Can You Hear the People Sing? 

In an unexpected plot twist, I spent yesterday afternoon in the Kennedy Center, watching Les Miserables. The plot twist is because I don’t particularly like musicals, and I can’t spell Les Miserables without miserable. I had just started working on page one of my new comic, and I wasn’t ready to call it quits for the day when my friend used the telephone function on her cell and told me she had an extra ticket for that afternoon.  

I have never seen Les Miserables all the way through before. It had never popped into Popejoy Hall in Albuquerque during one of my GATE trips, and Broadway was prohibitively expensive when I was there. (I’ve seen Rent on Broadway, but that was via shenanigans.) I saw the movie with my ex-wife, and we got an hour into it when we had to give up. However, I’m trying to accept invitations now (despite my art) because I’m thrilled someone thought of me.  

I enjoyed it a lot more than I expected. The set was dumbfounding, and damn, these people could sing. And I knew that kid was dead the instant he climbed the barricade. Sure Marius and Cosette had the personalities of wet cardboard, Marius’s bestie (whose name I forgot because I can’t remember anything) was fun and memorable and dead early into the second act. It was nice to be able to hear what Javert was singing about.  

But what really made my brain jump out of the top of my head and jump off a bridge was the aforementioned sets. Les Mis (as all those in the know call it) is epic. It takes place in France as revolution after revolution happens, in the streets, in the slums, in gated residences, etc., and through a miracle of engineering, they made it happen, from the docks at night to a wedding in a palace. There were no people in black moving scenery around—the scenery moved itself. And it did it so smoothly, the lights didn’t have to go down.  

One day in the office a while ago, when there were more people willing to stand around and chat for a half-hour, one of them, who is only a couple of years younger than I said, “You have to watch A New Hope. Just try to ignore the bad effects.” I almost broke my keyboard. The original Star Wars did not have CGI. It had dozens of craftsmen making the rantings of a filmmaking lunatic look like something you’d see in real life. They were sculptors, metalworkers, electricians. Like the lighting tech and the people ultimately running the sets, they were engineers. They were artists. Tom Savini, Stan Winston, they were artists.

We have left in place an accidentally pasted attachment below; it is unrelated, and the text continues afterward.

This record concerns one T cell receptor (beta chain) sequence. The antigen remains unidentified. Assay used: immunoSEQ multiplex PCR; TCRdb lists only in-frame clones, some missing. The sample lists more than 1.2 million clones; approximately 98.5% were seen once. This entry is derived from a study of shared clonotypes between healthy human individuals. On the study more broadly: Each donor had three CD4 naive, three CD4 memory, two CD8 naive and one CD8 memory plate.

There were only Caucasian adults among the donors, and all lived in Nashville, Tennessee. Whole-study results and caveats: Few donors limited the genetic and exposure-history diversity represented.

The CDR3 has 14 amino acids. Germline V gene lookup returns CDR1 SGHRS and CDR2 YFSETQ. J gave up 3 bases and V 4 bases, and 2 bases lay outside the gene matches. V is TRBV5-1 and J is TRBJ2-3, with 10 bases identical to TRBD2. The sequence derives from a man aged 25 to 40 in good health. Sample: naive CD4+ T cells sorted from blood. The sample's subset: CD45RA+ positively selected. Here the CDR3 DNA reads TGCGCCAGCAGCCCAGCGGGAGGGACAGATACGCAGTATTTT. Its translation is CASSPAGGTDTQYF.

What disappoints me is that with CGI, you can make literally anything happen. There is no limit to the scope of your movie. As a practical effects artist, you are limited by what you have. Sometimes, while accommodating your limitations, you create something even better (i.e. hiding the shitty-looking shark in Jaws). You can’t freestyle with digital effects. The sound of the TARDIS in Doctor Who is a planer running over a piano. How did that guy figure out to do that? 

Something else I don’t like about digital art is that you don’t have to make mistakes anymore. If the brushstroke you just made bleeds into the background, hit control-Z. I have correction fluid, which doesn’t take paint or most inks. It’s my responsibility to leave my error on the page or make it a part of the picture. And I love it. I have hardly any experience with photo-editing software, but I have enough that I could erase every mistake I’d made in any painting or sketch. I won’t do it. I scripted, laid out, penciled, painted, inked, and lettered a whole comic, paint and ink on paper, because I love limitations. Limitations inspire me. The woman who designed the first Cyberman on Doctor Who had some tights and a vacuum cleaner (true story). That’s part of the reason I love Classic Who so much. What they created was cheesy, but it was genius. 

Digital artists are artists. I could never get into it because it required a completely different set of skills that I had been honing in my adulthood, but I recognize how hard these artists work. Sam Yang is a digital artist I admire, for example. I try to discuss it as easier than what I do, but it’s not. It’s just different. 

Going back to Les Miserables and the various Cirque du Soliel performances I’ve seen**, and Rent, they have a budget, but everything they create must be seen from as close as a hundred feet away, and it has to be convincing. Everyone who’s ever done theater knows this, and it takes a particular kind of maestro to pull it off, performance after performance, play after play.  

Bravo, set designers!  

*My ex-father-in-law, a stoic, strong, soft-spoken, masculine man, lived near Vegas, and he had a thing for shows, especially showtunes, and he was a millionaire. I saw a lot of shows. 


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